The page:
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Meet Ripley!

Ripley

Age: Unknown

Sex: Male

Species:
Breed:
Neighborhood:

Ripley was part of the SECOND litter born to Momma Memphis here under the former administration. She is one of the MANY spotted little “Fuzzy Ferals” who call OMI their home. Ripley’s favorite maternal figure is Sissy, who is one of our enormous Hampshire ladies. She loves her siblings, but Sissy is her best pal. While we don’t fully understand why she chooses to live in a different neighborhood from her parents and spend most of her time with an older female three times her size, it’s a testament to the actual conscious choices that animals make for themselves when given the option. Ripley can be distinguished by her adorable mismatched ears… one black and one white. She’s a shy feral, but not unfriendly. She’s just timid.

The Fuzzy Ferals

The Fuzzy Ferals started with just 4 pigs, but grew to a herd of 18 in just 4 short months. Momma Memphis arrived from the Memphis Animal Shelter in October 2018 under the care of the former administration of this property. She was accompanied by Martin and Coretta, both fully grown, and baby King. Shortly after arriving, she gave birth to seven spotted babies, many of whom resemble Martin. 4 months later, because King was neutered too late, she gave birth to 7 more fuzzy little potatoes who all resembled King.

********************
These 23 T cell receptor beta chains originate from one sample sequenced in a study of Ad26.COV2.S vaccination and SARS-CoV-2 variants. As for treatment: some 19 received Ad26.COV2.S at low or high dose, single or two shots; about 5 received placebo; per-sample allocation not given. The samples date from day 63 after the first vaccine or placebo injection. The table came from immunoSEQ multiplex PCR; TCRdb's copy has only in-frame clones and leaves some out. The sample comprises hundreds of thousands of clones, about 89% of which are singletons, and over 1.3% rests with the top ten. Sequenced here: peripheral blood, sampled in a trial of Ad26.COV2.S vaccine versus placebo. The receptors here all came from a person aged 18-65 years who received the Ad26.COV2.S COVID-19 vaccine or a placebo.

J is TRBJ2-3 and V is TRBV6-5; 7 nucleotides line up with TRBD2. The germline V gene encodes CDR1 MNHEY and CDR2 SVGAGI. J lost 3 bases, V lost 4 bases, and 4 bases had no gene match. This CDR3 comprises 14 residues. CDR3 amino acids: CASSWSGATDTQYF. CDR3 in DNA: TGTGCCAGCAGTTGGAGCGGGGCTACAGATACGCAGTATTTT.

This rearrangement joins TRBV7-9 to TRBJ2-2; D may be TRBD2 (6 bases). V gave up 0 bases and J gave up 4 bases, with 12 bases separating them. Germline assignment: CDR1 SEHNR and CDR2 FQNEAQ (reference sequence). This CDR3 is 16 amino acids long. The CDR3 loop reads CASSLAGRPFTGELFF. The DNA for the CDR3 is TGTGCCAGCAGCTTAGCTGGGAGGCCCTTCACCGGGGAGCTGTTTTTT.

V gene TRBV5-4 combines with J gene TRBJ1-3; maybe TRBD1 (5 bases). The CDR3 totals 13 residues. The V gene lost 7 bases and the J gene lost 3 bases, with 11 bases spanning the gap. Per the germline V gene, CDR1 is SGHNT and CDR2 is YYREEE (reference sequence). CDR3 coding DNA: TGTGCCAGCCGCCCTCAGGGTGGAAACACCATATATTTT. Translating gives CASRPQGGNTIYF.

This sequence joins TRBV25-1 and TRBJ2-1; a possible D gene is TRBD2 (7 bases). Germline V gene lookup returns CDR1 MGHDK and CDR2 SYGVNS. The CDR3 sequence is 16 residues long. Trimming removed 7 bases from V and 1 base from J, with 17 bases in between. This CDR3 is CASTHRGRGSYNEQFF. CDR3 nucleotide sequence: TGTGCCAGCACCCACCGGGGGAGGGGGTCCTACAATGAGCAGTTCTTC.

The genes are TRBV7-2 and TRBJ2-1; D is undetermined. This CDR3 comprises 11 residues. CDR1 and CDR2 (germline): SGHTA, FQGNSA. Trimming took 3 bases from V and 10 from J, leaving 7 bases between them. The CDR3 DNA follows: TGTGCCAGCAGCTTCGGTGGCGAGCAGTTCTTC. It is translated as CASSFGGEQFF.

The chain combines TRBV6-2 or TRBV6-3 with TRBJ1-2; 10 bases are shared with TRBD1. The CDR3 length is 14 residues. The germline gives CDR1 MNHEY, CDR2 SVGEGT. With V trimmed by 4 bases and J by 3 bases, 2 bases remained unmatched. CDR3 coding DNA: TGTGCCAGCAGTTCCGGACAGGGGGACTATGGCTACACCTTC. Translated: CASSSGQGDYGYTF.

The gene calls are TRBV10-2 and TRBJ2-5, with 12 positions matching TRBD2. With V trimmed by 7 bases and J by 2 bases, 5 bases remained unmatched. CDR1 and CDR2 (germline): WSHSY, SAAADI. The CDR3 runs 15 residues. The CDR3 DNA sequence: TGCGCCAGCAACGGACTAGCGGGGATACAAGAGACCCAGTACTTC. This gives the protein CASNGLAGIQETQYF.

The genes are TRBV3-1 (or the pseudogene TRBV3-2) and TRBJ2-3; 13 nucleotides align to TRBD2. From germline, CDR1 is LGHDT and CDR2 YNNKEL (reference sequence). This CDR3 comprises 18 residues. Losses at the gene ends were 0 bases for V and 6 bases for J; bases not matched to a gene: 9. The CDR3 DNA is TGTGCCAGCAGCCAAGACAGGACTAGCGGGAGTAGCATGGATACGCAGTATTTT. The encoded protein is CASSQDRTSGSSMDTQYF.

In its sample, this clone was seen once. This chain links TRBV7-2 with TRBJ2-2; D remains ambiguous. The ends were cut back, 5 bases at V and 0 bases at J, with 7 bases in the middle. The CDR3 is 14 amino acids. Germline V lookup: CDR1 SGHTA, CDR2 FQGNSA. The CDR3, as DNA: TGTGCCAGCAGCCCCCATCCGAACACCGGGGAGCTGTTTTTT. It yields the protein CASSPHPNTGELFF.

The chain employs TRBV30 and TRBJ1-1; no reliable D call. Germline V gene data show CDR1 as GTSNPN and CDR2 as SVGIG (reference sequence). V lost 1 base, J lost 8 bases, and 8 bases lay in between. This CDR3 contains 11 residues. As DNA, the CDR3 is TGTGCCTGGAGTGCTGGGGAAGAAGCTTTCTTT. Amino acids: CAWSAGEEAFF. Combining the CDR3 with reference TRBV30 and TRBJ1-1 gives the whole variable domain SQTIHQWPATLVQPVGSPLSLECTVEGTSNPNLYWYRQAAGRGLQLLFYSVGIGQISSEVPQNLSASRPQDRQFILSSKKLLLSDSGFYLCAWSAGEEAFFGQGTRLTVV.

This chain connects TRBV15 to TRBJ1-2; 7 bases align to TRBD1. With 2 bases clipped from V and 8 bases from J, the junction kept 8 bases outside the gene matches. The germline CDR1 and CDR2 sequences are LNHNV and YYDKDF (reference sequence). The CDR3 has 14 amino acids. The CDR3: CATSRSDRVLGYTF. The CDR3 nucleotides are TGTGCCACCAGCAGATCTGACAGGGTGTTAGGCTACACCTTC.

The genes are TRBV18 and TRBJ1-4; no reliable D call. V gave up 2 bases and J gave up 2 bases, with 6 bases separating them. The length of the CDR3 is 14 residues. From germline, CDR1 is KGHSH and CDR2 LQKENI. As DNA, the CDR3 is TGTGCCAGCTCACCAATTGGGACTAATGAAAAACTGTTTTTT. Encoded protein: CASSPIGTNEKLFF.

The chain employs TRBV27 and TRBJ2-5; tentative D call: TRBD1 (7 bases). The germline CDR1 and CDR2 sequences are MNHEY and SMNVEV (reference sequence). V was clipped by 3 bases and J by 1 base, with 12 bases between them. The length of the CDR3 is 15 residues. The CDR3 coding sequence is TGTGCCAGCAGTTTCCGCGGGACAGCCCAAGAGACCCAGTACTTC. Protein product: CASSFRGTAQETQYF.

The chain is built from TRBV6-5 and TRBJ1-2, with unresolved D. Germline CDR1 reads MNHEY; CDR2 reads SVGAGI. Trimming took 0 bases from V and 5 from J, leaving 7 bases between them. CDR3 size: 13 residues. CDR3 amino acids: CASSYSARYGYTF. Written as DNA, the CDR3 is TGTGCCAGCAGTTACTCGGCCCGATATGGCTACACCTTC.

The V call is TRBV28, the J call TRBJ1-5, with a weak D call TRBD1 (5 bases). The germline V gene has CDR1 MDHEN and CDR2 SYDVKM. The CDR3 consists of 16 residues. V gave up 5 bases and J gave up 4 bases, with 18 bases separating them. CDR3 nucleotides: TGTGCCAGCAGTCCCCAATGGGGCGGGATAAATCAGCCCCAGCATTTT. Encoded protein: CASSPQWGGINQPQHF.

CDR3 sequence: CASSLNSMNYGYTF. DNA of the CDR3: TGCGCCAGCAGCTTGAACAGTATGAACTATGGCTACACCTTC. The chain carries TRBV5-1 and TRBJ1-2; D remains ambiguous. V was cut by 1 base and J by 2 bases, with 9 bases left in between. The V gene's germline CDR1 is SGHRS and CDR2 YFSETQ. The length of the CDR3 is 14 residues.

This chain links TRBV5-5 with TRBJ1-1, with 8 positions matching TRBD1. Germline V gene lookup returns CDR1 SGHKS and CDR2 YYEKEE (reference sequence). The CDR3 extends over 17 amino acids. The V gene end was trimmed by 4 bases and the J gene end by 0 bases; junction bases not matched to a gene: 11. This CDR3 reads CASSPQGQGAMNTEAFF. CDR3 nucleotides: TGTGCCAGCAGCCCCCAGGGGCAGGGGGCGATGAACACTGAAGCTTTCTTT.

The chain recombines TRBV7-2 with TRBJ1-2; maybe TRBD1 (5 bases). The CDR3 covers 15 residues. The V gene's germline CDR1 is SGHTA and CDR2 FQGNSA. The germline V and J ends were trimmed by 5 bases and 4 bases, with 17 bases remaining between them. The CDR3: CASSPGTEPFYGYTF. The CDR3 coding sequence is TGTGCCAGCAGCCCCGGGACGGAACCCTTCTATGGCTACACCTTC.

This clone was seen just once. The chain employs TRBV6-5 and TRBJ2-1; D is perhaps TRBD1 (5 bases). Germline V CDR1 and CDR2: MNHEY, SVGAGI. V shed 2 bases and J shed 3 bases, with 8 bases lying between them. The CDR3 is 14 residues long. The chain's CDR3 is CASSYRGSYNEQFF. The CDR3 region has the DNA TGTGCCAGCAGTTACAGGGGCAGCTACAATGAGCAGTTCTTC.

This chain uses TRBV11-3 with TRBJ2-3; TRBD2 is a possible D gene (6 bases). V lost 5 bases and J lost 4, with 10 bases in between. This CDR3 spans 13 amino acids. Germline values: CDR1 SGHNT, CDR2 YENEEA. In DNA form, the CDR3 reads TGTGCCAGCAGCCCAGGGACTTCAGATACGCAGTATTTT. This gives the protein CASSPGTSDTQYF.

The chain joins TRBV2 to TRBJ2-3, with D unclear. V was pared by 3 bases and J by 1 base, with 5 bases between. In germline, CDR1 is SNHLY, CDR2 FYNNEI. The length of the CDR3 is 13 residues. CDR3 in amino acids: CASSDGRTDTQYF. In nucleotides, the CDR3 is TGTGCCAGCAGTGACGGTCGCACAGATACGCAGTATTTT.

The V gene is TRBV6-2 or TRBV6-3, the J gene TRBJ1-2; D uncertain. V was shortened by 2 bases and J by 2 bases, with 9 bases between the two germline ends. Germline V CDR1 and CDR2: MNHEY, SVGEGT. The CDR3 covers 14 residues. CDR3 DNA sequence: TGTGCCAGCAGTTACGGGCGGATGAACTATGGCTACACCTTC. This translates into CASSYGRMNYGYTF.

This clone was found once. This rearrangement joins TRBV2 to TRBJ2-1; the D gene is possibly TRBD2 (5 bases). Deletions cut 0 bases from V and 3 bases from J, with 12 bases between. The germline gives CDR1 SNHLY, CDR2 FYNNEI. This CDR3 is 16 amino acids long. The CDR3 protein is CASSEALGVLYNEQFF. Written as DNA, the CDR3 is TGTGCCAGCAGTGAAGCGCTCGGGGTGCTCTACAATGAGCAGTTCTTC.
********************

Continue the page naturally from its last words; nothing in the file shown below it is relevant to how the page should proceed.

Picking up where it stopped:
Prey animals like pigs are extremely efficient at procreation because the survival of their species depends on it. Females can become pregnant as soon as they deliver, and they can have three litters of up to 15 babies a year. Males are fertile very quickly, which means caregivers need to exercise extreme caution when they have an unaltered male on the property. 

The Fuzzy Ferals were spayed once OMI took over the Tennessee property, which further improved their chances for a long and healthy life. Female pigs are highly susceptible to reproductive abnormalities if left unspayed, which can significantly impact the quality and length of their lives. Not only are the Fuzzy Ferals living in safety with their family, but they have now received full “Sanctuary Babe” status with the addition of an appropriate level of species-specific healthcare.